The 2018 Cactus League season generated $373 million for Arizona’s Gross Domestic Product, according to a study by the L. William Seidman Research Institute at Arizona State University’s W.P. Carey School of Business.
Researchers surveyed out-of-state visitors who came to Arizona for games at all 10 Cactus League ballparks and measured only new dollars that flowed into the state due to spring training, a press release states.
A GDP by state estimate is used by the Bureau of Economic Analysis as the primary indicator of the economic health of a specific geography.
Previous Cactus League studies have reported output as the primary measure of economic impact. In 2015, a study found that the Cactus League generated a $544.3 million total output; the corresponding total output figure for 2018 is $644.2 million, an 11 percent increase on the 2015 output estimate in real terms.
“This is a grand slam for Arizona’s economy,” Cactus League President Jeff Meyer said in a prepared statement.
“These figures tell the story of spring training’s awesome power as a tourism engine – and we need to ensure that the industry continues to remain robust. We are grateful to Major League Baseball and the host communities for their partnership and to the Arizona Sports and Tourism Authority for providing funding for ballpark construction and renovation.”
The study found that the Cactus League created 6,439 annual jobs paying $224.6 million in this year. Spring training also directly generated a total of $31.9 million in taxes for the state ($24.2 million) and local governments ($7.7 million).
Founded with two teams in 1947, the Cactus League has grown to 15 Major League Baseball teams training at 10 facilities across Maricopa County. In 2018, 223 Cactus League games drew a total of 1,796,403 fans, an average of 7,710.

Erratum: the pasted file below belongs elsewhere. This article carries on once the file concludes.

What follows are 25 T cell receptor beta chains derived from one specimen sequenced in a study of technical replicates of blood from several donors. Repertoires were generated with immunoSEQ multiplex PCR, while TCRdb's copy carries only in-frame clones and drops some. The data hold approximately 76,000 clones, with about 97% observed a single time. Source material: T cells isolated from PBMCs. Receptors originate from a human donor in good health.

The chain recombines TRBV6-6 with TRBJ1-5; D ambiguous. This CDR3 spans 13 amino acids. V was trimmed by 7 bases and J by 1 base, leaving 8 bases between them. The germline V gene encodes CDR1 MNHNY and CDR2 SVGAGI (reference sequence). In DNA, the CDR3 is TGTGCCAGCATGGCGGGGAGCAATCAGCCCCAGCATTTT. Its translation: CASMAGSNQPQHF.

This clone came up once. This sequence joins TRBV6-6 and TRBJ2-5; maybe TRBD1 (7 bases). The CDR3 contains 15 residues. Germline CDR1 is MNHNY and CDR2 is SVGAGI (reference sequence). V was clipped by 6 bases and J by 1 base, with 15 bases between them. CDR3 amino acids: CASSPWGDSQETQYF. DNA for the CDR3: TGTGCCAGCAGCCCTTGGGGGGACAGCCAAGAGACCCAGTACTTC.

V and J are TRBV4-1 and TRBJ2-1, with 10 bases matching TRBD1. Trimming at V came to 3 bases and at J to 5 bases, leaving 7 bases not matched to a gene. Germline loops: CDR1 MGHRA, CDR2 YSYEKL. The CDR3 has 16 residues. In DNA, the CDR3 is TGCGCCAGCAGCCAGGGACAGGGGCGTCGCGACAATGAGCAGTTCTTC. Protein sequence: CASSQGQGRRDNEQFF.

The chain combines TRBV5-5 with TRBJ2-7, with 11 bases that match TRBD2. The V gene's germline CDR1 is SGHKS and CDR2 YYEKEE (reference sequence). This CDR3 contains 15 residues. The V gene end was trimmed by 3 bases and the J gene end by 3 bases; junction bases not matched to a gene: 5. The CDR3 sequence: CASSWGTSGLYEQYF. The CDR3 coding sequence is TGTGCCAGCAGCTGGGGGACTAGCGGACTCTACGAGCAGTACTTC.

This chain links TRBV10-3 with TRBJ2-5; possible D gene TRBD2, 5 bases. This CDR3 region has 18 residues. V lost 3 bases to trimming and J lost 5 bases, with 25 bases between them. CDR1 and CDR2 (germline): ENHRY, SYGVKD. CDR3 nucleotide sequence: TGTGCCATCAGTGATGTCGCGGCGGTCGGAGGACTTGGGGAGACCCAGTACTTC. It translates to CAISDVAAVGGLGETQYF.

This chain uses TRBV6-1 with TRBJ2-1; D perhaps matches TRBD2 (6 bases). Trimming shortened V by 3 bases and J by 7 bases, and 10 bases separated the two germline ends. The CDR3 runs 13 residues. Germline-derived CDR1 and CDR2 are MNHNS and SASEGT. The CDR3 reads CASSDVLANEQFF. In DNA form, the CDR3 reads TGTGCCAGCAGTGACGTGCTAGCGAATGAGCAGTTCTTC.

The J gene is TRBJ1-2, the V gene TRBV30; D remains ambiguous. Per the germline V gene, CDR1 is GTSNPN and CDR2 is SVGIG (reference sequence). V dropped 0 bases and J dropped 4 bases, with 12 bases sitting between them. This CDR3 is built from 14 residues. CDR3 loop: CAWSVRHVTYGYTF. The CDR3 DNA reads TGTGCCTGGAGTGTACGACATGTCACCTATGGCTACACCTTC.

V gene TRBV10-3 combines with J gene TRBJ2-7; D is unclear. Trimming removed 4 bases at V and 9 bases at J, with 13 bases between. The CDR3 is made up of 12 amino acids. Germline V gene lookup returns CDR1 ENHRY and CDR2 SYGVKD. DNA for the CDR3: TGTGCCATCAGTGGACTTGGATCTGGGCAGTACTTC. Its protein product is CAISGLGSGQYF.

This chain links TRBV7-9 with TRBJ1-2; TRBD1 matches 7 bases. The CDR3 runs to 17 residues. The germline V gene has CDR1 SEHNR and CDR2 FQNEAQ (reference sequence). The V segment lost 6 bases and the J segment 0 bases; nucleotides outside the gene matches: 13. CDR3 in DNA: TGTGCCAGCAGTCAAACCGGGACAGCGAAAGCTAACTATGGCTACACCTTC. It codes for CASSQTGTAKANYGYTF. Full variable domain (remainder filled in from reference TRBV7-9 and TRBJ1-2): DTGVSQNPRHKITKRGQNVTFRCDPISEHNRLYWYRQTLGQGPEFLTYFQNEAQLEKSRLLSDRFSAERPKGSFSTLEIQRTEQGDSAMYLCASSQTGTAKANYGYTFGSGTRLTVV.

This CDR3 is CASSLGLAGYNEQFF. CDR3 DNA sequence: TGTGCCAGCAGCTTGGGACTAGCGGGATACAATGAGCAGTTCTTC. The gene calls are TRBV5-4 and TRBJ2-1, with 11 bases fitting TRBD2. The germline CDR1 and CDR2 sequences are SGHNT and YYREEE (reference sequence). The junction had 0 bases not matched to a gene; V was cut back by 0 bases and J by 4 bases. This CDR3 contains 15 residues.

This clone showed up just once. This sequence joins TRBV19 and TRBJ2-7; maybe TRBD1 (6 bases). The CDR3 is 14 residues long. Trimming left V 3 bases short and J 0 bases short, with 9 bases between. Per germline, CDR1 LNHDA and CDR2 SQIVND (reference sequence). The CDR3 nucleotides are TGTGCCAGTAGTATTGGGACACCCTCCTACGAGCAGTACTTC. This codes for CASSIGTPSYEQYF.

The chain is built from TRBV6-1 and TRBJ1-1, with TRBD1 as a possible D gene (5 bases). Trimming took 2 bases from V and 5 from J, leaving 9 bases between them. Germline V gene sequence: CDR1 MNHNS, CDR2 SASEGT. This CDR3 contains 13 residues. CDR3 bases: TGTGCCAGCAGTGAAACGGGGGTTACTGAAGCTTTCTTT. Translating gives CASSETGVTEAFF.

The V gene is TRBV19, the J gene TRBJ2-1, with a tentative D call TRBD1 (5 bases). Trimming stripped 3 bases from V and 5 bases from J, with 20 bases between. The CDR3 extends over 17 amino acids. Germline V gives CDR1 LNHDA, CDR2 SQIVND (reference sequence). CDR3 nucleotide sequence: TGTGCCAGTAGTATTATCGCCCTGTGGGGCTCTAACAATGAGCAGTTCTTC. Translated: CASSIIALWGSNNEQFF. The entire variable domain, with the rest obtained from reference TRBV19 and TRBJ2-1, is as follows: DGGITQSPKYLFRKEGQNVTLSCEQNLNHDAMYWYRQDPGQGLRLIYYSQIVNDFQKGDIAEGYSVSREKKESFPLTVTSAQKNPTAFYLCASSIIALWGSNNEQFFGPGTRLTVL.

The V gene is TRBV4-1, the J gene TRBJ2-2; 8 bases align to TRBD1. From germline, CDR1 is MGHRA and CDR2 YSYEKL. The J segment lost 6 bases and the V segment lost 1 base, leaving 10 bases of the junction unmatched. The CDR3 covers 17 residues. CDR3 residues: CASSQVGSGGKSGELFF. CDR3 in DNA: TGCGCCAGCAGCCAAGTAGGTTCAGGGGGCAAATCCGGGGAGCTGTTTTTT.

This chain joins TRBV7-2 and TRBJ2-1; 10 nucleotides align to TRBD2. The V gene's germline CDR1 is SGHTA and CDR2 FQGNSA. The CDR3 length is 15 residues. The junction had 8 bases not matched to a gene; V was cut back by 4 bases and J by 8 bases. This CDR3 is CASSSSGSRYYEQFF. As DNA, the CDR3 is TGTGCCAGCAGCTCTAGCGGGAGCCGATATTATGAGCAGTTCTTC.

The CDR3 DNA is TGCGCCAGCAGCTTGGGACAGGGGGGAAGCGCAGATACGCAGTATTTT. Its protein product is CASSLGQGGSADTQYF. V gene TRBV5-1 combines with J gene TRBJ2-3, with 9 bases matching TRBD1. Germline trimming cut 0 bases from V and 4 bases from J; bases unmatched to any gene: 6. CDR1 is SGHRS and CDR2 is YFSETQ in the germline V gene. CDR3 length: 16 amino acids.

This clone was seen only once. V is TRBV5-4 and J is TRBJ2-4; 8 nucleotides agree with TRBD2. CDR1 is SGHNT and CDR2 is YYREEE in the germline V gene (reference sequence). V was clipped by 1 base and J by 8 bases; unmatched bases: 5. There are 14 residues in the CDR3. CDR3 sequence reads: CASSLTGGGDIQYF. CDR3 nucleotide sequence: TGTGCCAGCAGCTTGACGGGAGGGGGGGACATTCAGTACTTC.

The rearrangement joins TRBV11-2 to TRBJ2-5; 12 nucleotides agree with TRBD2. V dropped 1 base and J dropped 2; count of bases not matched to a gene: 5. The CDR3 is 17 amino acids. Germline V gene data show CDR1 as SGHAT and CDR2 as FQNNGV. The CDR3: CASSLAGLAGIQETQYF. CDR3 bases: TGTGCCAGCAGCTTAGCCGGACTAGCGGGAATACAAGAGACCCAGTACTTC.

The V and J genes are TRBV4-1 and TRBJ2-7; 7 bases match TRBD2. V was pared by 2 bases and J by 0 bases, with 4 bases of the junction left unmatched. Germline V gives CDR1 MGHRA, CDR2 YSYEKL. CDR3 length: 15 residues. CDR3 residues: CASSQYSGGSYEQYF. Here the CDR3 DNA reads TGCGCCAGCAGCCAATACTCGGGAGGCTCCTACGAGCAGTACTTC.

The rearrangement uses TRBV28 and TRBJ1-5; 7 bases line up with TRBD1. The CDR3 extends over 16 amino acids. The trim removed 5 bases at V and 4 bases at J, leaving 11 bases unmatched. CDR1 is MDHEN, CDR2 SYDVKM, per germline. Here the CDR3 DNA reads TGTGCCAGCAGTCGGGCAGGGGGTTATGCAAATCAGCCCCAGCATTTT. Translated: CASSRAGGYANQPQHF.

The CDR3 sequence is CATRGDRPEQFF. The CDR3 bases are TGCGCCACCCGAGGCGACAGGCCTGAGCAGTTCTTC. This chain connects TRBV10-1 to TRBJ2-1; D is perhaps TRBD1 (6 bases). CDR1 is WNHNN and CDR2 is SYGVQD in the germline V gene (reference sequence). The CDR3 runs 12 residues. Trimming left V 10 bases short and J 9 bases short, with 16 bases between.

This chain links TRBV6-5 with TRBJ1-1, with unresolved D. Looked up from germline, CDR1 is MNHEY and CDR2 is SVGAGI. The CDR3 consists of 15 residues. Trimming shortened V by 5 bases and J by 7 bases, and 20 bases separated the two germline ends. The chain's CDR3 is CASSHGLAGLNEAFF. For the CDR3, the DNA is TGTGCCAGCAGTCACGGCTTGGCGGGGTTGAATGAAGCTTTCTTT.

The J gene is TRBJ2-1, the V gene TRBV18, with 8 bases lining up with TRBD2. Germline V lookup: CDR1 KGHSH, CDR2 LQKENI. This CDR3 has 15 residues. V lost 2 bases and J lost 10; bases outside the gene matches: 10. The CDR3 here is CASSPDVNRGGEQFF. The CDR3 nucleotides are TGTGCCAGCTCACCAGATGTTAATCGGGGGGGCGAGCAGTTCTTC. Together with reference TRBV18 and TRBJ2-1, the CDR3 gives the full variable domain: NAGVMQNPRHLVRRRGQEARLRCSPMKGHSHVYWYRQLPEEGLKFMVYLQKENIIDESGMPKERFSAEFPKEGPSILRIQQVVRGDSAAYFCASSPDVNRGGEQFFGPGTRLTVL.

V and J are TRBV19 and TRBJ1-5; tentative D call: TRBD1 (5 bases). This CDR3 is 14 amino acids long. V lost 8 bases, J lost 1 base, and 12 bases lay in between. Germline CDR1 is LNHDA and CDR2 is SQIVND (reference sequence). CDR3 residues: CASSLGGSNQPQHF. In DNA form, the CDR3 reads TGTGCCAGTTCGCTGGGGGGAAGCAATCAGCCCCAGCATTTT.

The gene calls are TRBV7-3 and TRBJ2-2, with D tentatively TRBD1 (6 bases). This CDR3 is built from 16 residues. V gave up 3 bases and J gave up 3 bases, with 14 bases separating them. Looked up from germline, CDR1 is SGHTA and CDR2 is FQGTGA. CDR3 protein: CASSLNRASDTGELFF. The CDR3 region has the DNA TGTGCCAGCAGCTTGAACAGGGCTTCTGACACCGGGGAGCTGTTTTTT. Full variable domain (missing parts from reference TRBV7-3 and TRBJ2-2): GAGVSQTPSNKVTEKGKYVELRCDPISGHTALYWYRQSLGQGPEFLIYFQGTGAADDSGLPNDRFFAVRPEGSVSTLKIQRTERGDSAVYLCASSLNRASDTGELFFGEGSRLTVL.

The 2018 Cactus League season was shorter than in previous years, but the economic impact it generated was massive. Six out of 10 fans came from out of state, providing a boost to Arizona’s tourism sector. ASU researchers interviewed 3,910 Cactus League attendees.
The survey found a statewide benefit, with 26 percent of fans reporting that they would visit another part of Arizona during their trip.
“The Cactus League is a game-changer for Arizona’s tourism industry,” Debbie Johnson, director of the Arizona Office of Tourism, said in a prepared statement. “Generations of baseball fans have fallen in love with Arizona – and Arizona loves to welcome them back every spring.”
The median Cactus League visitor attends three games, spends four nights in Arizona and spends $405 per day, according to the study.
“The Cactus League’s $373 million contribution to Arizona’s Gross Domestic Product is a dividend of the Arizona Sports and Tourism Authority’s investment in spring training facility construction and renovation,” Scarlett Spring, chair of the Arizona Sports and Tourism Authority board, said in a prepared statement.
“As a state, we must remember that spring training is a competitive industry that cannot be taken for granted. We congratulate the Cactus League for consistently delivering on the promise made to Maricopa County voters when they approved Prop. 302.”
The numbers provide a snapshot of a vital force in Arizona’s economy, according to the study’s author, Dr. Anthony Evans of the L. William Seidman Research Institute, according to a release.
“We have studied the economic impact of major sporting events in Arizona like the Super Bowl and the Final Four, and while they create massive economic impact, they occur here intermittently,” Mr. Evans said in a prepared statement.
“The Cactus League brings in impact of this magnitude every year. It is phenomenal—and it happens every spring in this state.”
The Cactus League is measuring the year-round economic impact of the 10 ballparks and will announce those figures at a later date.